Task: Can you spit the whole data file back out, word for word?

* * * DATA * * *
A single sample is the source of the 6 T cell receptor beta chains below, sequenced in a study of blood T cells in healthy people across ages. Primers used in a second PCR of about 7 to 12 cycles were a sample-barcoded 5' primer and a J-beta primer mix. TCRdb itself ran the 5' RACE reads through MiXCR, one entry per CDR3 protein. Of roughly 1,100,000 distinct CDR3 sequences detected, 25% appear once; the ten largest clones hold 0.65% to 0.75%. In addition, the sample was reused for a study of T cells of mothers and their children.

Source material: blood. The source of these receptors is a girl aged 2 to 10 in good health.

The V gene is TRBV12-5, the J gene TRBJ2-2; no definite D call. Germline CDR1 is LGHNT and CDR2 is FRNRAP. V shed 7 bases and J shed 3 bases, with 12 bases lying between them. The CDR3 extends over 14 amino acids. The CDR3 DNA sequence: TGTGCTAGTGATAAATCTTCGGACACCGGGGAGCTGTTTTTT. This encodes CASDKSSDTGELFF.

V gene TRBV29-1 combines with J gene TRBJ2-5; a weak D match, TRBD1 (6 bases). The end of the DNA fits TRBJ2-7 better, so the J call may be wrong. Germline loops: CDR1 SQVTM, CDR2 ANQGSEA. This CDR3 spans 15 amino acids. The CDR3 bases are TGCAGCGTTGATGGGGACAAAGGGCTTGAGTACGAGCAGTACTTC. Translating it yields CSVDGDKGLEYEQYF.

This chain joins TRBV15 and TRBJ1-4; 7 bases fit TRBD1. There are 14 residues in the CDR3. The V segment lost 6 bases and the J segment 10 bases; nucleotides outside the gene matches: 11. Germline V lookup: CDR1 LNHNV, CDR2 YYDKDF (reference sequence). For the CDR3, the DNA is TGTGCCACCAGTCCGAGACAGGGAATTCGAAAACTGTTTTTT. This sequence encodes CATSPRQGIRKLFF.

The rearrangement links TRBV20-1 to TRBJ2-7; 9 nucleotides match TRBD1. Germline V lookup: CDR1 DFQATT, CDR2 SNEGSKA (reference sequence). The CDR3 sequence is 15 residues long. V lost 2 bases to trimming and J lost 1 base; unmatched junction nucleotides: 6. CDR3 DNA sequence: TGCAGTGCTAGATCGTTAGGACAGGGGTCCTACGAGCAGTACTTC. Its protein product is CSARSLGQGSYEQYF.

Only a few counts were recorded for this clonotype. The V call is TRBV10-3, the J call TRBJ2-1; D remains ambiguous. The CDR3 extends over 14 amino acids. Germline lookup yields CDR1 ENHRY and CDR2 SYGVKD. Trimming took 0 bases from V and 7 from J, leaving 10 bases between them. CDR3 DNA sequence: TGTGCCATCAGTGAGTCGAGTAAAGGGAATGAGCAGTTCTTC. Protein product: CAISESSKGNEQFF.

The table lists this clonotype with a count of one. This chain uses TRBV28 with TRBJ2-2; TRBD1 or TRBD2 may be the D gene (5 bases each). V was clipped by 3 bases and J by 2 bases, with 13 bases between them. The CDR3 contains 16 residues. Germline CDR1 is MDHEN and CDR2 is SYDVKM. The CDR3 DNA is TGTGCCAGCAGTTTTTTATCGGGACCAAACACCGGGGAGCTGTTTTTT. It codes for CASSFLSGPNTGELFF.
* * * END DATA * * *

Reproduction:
A single sample is the source of the 6 T cell receptor beta chains below, sequenced in a study of blood T cells in healthy people across ages. Primers used in a second PCR of about 7 to 12 cycles were a sample-barcoded 5' primer and a J-beta primer mix. TCRdb itself ran the 5' RACE reads through MiXCR, one entry per CDR3 protein. Of roughly 1,100,000 distinct CDR3 sequences detected, 25% appear once; the ten largest clones hold 0.65% to 0.75%. In addition, the sample was reused for a study of T cells of mothers and their children.

Source material: blood. The source of these receptors is a girl aged 2 to 10 in good health.

The V gene is TRBV12-5, the J gene TRBJ2-2; no definite D call. Germline CDR1 is LGHNT and CDR2 is FRNRAP. V shed 7 bases and J shed 3 bases, with 12 bases lying between them. The CDR3 extends over 14 amino acids. The CDR3 DNA sequence: TGTGCTAGTGATAAATCTTCGGACACCGGGGAGCTGTTTTTT. This encodes CASDKSSDTGELFF.

V gene TRBV29-1 combines with J gene TRBJ2-5; a weak D match, TRBD1 (6 bases). The end of the DNA fits TRBJ2-7 better, so the J call may be wrong. Germline loops: CDR1 SQVTM, CDR2 ANQGSEA. This CDR3 spans 15 amino acids. The CDR3 bases are TGCAGCGTTGATGGGGACAAAGGGCTTGAGTACGAGCAGTACTTC. Translating it yields CSVDGDKGLEYEQYF.

This chain joins TRBV15 and TRBJ1-4; 7 bases fit TRBD1. There are 14 residues in the CDR3. The V segment lost 6 bases and the J segment 10 bases; nucleotides outside the gene matches: 11. Germline V lookup: CDR1 LNHNV, CDR2 YYDKDF (reference sequence). For the CDR3, the DNA is TGTGCCACCAGTCCGAGACAGGGAATTCGAAAACTGTTTTTT. This sequence encodes CATSPRQGIRKLFF.

The rearrangement links TRBV20-1 to TRBJ2-7; 9 nucleotides match TRBD1. Germline V lookup: CDR1 DFQATT, CDR2 SNEGSKA (reference sequence). The CDR3 sequence is 15 residues long. V lost 2 bases to trimming and J lost 1 base; unmatched junction nucleotides: 6. CDR3 DNA sequence: TGCAGTGCTAGATCGTTAGGACAGGGGTCCTACGAGCAGTACTTC. Its protein product is CSARSLGQGSYEQYF.

Only a few counts were recorded for this clonotype. The V call is TRBV10-3, the J call TRBJ2-1; D remains ambiguous. The CDR3 extends over 14 amino acids. Germline lookup yields CDR1 ENHRY and CDR2 SYGVKD. Trimming took 0 bases from V and 7 from J, leaving 10 bases between them. CDR3 DNA sequence: TGTGCCATCAGTGAGTCGAGTAAAGGGAATGAGCAGTTCTTC. Protein product: CAISESSKGNEQFF.

The table lists this clonotype with a count of one. This chain uses TRBV28 with TRBJ2-2; TRBD1 or TRBD2 may be the D gene (5 bases each). V was clipped by 3 bases and J by 2 bases, with 13 bases between them. The CDR3 contains 16 residues. Germline CDR1 is MDHEN and CDR2 is SYDVKM. The CDR3 DNA is TGTGCCAGCAGTTTTTTATCGGGACCAAACACCGGGGAGCTGTTTTTT. It codes for CASSFLSGPNTGELFF.